The Library's Local History collection includes many print and microform resources housed at the Headquarters Library, as well as online resources.
Digital access to historical documents
The Library, in cooperation with the Matheson Museum, is pleased to offer digital access to a number of local historical documents, including very early yearbooks from Gainesville High School. It also includes the entire transcript of the Alachua Heritage: Living Portrait that was completed in 1999 and an 1899 Southern Bell Telephone Directory. Also included are the Historical and Architectural Surveys of both the Cities of Alachua and High Springs. This collection affords a glance at various aspects of life in Alachua County, Florida throughout the 20th century.
The Heritage Collection consists of over 250 historical photographs from our area, including local landmarks, family portraits, historic maps, community events, natural disasters, and other items of local interest.
Where was this photo taken?
No, this is one photo you won't see in the Heritage Collection. The story behind this photo began when we tried to find one that was a representative image to use in displaying the Heritage Collection. We narrowed it down to three images.
- The Alachua County Courthouse--the pride of the county, this building has been at the center of our community for almost 90 years.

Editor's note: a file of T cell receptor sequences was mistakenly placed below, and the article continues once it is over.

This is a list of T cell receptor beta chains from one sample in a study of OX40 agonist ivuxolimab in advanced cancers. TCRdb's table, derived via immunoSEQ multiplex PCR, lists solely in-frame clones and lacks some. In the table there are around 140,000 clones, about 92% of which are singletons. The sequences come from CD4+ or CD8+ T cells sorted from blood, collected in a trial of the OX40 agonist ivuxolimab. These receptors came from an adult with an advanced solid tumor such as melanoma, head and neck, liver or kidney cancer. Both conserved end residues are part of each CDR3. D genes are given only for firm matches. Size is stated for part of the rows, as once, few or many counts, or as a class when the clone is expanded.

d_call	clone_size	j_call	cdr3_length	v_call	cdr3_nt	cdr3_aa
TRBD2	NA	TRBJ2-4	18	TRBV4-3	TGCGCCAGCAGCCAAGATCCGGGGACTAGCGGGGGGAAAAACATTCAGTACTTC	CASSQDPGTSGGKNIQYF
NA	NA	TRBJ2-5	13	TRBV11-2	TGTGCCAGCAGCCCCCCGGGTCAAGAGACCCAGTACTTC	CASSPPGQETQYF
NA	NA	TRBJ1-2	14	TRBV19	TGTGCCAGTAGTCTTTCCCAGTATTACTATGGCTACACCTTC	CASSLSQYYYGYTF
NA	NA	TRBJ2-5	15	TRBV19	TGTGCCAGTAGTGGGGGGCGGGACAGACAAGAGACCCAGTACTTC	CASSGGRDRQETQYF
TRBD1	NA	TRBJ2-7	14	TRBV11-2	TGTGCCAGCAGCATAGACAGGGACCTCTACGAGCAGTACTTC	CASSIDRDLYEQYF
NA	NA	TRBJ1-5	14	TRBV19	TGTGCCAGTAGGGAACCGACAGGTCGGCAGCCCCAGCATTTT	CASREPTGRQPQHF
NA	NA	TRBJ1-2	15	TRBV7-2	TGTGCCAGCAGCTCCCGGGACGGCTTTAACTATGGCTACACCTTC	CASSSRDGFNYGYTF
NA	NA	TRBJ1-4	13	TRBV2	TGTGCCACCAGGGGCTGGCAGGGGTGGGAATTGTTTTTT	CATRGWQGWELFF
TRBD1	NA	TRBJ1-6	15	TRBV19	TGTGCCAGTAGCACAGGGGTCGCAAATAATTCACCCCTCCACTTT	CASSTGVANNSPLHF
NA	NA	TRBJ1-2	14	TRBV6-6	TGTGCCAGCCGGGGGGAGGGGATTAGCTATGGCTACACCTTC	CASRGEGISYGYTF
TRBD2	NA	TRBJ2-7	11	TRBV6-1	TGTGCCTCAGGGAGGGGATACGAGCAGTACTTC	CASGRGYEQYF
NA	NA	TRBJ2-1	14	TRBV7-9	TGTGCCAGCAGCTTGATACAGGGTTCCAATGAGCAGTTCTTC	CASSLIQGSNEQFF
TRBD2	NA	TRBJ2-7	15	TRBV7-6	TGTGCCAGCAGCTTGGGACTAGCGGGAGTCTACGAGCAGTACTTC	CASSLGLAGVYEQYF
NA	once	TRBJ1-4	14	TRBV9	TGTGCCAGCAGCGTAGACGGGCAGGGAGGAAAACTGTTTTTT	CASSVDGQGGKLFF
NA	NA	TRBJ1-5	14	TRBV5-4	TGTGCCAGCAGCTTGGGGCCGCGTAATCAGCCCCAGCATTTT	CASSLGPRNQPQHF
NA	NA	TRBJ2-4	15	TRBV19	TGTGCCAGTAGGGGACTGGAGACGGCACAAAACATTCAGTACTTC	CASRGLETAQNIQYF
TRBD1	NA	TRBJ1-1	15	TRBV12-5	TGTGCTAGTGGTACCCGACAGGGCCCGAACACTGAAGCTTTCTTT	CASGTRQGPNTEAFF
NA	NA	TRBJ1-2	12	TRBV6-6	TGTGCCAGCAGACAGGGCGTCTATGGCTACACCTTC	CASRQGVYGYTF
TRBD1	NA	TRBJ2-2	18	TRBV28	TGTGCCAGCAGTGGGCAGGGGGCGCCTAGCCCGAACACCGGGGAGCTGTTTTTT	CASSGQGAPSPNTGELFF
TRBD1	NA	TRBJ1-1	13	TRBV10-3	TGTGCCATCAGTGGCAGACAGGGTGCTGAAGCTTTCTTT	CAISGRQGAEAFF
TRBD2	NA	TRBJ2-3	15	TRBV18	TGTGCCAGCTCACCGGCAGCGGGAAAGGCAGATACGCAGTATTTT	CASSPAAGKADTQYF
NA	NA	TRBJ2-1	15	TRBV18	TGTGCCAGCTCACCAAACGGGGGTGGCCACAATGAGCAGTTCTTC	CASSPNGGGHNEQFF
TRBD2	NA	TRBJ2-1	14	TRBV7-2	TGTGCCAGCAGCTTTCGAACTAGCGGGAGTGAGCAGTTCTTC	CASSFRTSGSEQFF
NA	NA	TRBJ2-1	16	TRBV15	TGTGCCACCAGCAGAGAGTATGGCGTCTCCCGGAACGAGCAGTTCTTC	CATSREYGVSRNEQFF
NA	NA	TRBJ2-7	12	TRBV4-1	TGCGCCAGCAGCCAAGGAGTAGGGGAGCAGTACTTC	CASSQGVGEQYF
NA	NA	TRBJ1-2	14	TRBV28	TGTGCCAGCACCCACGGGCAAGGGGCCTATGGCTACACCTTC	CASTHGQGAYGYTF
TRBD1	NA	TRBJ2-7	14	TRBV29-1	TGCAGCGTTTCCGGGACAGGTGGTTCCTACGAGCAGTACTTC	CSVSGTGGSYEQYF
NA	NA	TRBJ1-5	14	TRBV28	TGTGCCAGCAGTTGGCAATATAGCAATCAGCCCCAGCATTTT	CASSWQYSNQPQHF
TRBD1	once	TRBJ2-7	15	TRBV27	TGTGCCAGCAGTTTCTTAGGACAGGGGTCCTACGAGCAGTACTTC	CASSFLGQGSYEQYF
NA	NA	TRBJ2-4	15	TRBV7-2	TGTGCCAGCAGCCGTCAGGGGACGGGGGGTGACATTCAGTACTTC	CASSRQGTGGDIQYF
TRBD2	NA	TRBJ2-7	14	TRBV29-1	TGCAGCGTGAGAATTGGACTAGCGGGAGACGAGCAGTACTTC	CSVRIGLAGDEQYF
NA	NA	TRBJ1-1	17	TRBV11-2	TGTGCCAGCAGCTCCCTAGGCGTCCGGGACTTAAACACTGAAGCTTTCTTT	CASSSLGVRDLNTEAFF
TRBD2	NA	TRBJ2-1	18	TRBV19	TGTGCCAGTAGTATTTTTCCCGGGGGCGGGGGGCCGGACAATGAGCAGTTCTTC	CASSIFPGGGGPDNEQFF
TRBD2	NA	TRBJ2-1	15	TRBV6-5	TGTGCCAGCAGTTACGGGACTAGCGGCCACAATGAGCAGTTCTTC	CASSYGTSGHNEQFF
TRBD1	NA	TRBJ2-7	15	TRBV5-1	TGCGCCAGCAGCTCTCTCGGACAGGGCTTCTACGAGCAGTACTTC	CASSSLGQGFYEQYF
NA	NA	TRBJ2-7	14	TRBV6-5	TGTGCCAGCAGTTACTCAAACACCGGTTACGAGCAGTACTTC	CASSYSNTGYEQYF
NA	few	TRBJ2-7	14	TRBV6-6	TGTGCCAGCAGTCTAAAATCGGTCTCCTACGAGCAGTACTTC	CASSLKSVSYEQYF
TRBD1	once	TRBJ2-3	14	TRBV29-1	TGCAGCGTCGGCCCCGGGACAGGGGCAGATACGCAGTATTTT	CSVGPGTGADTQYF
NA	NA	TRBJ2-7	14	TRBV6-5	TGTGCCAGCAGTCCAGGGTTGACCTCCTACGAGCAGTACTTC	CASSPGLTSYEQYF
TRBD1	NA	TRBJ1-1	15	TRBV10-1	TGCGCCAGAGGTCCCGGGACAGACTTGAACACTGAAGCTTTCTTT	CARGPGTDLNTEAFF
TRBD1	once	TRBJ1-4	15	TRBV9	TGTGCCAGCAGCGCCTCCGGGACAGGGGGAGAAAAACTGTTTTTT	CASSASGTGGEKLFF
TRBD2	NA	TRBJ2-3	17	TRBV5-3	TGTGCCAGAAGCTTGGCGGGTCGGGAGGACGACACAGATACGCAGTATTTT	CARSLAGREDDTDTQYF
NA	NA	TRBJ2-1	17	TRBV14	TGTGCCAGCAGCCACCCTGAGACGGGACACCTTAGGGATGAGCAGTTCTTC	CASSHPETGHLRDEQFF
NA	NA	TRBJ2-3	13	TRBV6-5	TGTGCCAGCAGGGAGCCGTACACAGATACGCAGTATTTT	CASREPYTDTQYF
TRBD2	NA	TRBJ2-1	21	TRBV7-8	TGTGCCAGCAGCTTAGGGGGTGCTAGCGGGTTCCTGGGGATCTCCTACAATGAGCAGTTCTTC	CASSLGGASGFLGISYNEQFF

- The Alachua Sink--lush and green, the Sink represents the natural beauty that has blessed Alachua County.
- The Tung Oil Float--the delight seen in this photo represents the sense of community, celebration and the promise of a bright future.
Our solution was to create a montage of these three images in a way that communicates the sense of history in Alachua County. We invite you to search for the real photos represented here in our collection. There are two ways to search:
Search Heritage Collection in the main catalog.
Looking for Gainesville and Alachua County history?
The Library District houses many unique sources that tell the story of our community. Below are two examples you can access now.
Below you will find two charts that are a quick reference tool comparing the City of Gainesville street names in 1936 to now.
Gainesville's population was less than 14,000 in 1936 when this map was created--a time when most streets had names (not numbers) and everybody knew their way around town. But the end of World War II changed everything. The GI Bill, promising the opportunity of a college education, brought thousands of young men with wives and children to town, creating seriously overcrowded schools and chaotic traffic problems. One solution to the chaos was to change the street names to numbers in a grid system (University Avenue and Main Street remained the same), and the intersection of University and Main became the zero point for counting off streets and numbers.